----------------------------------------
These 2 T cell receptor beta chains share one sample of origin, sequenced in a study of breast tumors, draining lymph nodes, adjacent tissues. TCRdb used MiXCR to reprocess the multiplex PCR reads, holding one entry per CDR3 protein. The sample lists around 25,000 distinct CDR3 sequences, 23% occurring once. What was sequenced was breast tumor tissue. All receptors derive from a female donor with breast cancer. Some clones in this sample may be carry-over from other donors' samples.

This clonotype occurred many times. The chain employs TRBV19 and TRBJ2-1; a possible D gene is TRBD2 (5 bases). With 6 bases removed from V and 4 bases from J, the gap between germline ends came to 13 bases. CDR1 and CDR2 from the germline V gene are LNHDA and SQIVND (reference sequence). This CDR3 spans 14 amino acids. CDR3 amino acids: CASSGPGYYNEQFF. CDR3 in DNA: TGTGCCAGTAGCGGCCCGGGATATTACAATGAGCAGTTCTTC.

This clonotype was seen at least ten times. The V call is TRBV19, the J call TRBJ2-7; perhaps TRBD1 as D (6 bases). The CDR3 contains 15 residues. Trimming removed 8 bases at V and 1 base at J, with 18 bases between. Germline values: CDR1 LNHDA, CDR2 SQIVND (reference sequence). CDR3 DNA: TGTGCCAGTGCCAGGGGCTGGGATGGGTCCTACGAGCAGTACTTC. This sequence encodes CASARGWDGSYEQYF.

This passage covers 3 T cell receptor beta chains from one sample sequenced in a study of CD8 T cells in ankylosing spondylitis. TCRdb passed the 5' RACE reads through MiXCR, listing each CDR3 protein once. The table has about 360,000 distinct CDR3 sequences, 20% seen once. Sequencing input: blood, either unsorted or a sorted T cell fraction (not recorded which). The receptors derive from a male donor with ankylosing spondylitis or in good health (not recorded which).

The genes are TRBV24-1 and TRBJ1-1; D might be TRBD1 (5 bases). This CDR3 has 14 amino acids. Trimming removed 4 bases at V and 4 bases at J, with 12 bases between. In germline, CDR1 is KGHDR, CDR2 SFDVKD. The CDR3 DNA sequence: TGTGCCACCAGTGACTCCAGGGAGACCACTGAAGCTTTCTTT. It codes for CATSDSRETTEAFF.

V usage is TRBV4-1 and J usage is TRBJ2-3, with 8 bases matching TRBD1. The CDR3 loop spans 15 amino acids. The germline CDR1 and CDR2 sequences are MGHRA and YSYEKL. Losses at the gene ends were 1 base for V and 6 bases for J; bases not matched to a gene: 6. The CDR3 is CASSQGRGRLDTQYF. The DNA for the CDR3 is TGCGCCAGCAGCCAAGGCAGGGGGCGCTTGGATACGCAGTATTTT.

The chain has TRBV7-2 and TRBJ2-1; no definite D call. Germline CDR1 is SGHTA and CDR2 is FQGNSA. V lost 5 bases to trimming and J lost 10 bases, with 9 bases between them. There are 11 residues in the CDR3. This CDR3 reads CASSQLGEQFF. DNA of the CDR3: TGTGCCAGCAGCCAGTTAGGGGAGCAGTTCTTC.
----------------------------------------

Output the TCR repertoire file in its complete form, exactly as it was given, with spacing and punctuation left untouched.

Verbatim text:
These 2 T cell receptor beta chains share one sample of origin, sequenced in a study of breast tumors, draining lymph nodes, adjacent tissues. TCRdb used MiXCR to reprocess the multiplex PCR reads, holding one entry per CDR3 protein. The sample lists around 25,000 distinct CDR3 sequences, 23% occurring once. What was sequenced was breast tumor tissue. All receptors derive from a female donor with breast cancer. Some clones in this sample may be carry-over from other donors' samples.

This clonotype occurred many times. The chain employs TRBV19 and TRBJ2-1; a possible D gene is TRBD2 (5 bases). With 6 bases removed from V and 4 bases from J, the gap between germline ends came to 13 bases. CDR1 and CDR2 from the germline V gene are LNHDA and SQIVND (reference sequence). This CDR3 spans 14 amino acids. CDR3 amino acids: CASSGPGYYNEQFF. CDR3 in DNA: TGTGCCAGTAGCGGCCCGGGATATTACAATGAGCAGTTCTTC.

This clonotype was seen at least ten times. The V call is TRBV19, the J call TRBJ2-7; perhaps TRBD1 as D (6 bases). The CDR3 contains 15 residues. Trimming removed 8 bases at V and 1 base at J, with 18 bases between. Germline values: CDR1 LNHDA, CDR2 SQIVND (reference sequence). CDR3 DNA: TGTGCCAGTGCCAGGGGCTGGGATGGGTCCTACGAGCAGTACTTC. This sequence encodes CASARGWDGSYEQYF.

This passage covers 3 T cell receptor beta chains from one sample sequenced in a study of CD8 T cells in ankylosing spondylitis. TCRdb passed the 5' RACE reads through MiXCR, listing each CDR3 protein once. The table has about 360,000 distinct CDR3 sequences, 20% seen once. Sequencing input: blood, either unsorted or a sorted T cell fraction (not recorded which). The receptors derive from a male donor with ankylosing spondylitis or in good health (not recorded which).

The genes are TRBV24-1 and TRBJ1-1; D might be TRBD1 (5 bases). This CDR3 has 14 amino acids. Trimming removed 4 bases at V and 4 bases at J, with 12 bases between. In germline, CDR1 is KGHDR, CDR2 SFDVKD. The CDR3 DNA sequence: TGTGCCACCAGTGACTCCAGGGAGACCACTGAAGCTTTCTTT. It codes for CATSDSRETTEAFF.

V usage is TRBV4-1 and J usage is TRBJ2-3, with 8 bases matching TRBD1. The CDR3 loop spans 15 amino acids. The germline CDR1 and CDR2 sequences are MGHRA and YSYEKL. Losses at the gene ends were 1 base for V and 6 bases for J; bases not matched to a gene: 6. The CDR3 is CASSQGRGRLDTQYF. The DNA for the CDR3 is TGCGCCAGCAGCCAAGGCAGGGGGCGCTTGGATACGCAGTATTTT.

The chain has TRBV7-2 and TRBJ2-1; no definite D call. Germline CDR1 is SGHTA and CDR2 is FQGNSA. V lost 5 bases to trimming and J lost 10 bases, with 9 bases between them. There are 11 residues in the CDR3. This CDR3 reads CASSQLGEQFF. DNA of the CDR3: TGTGCCAGCAGCCAGTTAGGGGAGCAGTTCTTC.